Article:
By Robert Schlesinger |
The House Oversight Committee held a hearing Wednesday to investigate the events that occurred last September at the American consulate in Benghazi, Libya, where an attack killed Ambassador Chris Stevens and three other Americans. The incident has become a raison d'etre for the GOP, which has doggedly tried to gin up interest in what it calls a "cover up" by the Obama administration.
"Benghazi matters. Not just because Americans were murdered. Not just because terrorists attacked a U.S. consulate. But because the White House and the State Department have engaged in misdirection at the highest levels to cover up whatever happened there," Rep. Jason Chaffetz, R-Utah, wrote in U.S. News.
At the hearing, three current State Department employees laid out their version of events. "I found two missed calls on my phone, one from the ambassador and one from a phone number I didn't recognize," said Gregory Hicks, a State Department foreign service officer and former deputy chief of mission in Libya. "And I punched the phone number I didn't recognize and I got the ambassador on the other end and he said, 'Greg, we're under attack.'"
Republicans spent days before the hearing releasing portions of the witnesses' testimony, including the allegation that U.S. troops were prevented from going to aid the consulate after the attack began. (The Pentagon is pushing back strongly on that charge.) U.N. Ambassador Susan Rice's response to the attack on the Sunday morning talk show circuit also came under fire. "I was stunned, my jaw dropped and I was embarrassed" by Rice's answers, Hicks said.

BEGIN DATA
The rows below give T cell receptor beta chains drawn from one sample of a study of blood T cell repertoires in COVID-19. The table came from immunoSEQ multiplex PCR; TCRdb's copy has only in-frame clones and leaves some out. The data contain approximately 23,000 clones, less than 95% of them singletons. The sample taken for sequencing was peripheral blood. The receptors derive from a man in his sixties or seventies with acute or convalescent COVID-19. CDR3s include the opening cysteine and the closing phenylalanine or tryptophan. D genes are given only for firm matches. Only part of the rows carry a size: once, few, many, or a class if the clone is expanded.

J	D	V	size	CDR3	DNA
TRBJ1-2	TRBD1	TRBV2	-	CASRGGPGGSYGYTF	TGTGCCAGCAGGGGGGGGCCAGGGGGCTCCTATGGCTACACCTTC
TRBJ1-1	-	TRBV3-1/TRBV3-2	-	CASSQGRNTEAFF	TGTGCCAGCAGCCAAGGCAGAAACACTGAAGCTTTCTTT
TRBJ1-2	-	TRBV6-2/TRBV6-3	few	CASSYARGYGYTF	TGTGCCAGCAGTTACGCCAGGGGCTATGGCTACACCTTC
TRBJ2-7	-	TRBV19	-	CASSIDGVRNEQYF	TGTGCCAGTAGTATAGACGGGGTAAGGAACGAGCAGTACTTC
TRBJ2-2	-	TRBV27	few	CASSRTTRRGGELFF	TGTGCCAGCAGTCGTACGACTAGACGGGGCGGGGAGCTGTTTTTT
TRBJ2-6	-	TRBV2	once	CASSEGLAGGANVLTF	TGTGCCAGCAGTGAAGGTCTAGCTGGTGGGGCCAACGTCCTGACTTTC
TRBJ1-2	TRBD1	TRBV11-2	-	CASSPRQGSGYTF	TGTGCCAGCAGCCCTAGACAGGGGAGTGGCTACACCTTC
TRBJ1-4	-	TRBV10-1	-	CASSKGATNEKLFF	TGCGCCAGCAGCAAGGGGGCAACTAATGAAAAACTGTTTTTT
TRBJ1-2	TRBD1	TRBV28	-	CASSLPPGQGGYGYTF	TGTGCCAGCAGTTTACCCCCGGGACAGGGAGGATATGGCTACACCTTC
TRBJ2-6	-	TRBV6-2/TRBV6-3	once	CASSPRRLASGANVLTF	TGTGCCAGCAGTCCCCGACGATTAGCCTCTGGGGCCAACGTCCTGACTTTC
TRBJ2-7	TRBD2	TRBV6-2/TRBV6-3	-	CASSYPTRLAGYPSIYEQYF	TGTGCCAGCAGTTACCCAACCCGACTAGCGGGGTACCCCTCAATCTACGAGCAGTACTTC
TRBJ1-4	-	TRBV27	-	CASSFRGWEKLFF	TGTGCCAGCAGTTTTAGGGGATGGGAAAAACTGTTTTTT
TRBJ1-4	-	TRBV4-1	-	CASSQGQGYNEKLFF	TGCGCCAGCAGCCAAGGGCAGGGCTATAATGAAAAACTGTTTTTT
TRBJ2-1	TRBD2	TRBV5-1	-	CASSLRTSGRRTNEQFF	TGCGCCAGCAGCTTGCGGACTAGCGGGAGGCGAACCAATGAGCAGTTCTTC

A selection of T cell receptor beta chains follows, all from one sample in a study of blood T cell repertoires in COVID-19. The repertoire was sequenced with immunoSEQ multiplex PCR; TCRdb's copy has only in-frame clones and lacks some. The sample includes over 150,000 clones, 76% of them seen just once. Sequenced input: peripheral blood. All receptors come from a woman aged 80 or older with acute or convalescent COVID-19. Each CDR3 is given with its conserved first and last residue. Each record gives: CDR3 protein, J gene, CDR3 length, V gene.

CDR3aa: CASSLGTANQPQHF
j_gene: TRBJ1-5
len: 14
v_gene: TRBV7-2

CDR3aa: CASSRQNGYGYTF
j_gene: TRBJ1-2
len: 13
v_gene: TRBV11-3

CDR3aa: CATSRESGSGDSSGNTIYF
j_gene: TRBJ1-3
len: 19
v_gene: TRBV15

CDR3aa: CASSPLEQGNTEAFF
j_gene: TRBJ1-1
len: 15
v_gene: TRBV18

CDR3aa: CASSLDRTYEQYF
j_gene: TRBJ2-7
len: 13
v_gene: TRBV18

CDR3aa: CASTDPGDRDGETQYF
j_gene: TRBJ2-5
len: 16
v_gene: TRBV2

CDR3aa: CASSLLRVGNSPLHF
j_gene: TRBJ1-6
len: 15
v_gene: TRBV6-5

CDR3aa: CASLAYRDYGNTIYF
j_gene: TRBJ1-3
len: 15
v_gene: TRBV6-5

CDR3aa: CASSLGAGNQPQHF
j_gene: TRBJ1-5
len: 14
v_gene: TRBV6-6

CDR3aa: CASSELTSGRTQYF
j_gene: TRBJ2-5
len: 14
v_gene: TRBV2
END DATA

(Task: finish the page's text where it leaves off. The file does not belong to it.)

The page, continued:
Democrats, meanwhile, used the hearing to charge the GOP with playing politics with national security. "Everything that I've seen so far with regard to this investigation shows me that it is a one-sided investigation," said Rep. Elijah Cummings, D-Md., the Oversight Committee's ranking member. "I find it truly disturbing and very unfortunate that when Americans come under attack the first thing some did in this country was attack Americans, attack the military, attack the president [and] attack the State Department," said Rep. Carolyn Maloney, D-N.Y.
So does the incident in Benghazi constitute a real scandal? Here is the Debate Club's take:
Scott Lilly Senior Fellow at the Center for American Progress
Thomas Joscelyn Senior Fellow at the Foundation for Defense of Democracies
Al Cardenas Chairman of the American Conservative Union
Frank Wolf Republican Representative from Virginia
Zachary Pleat Senior Researcher at Media Matters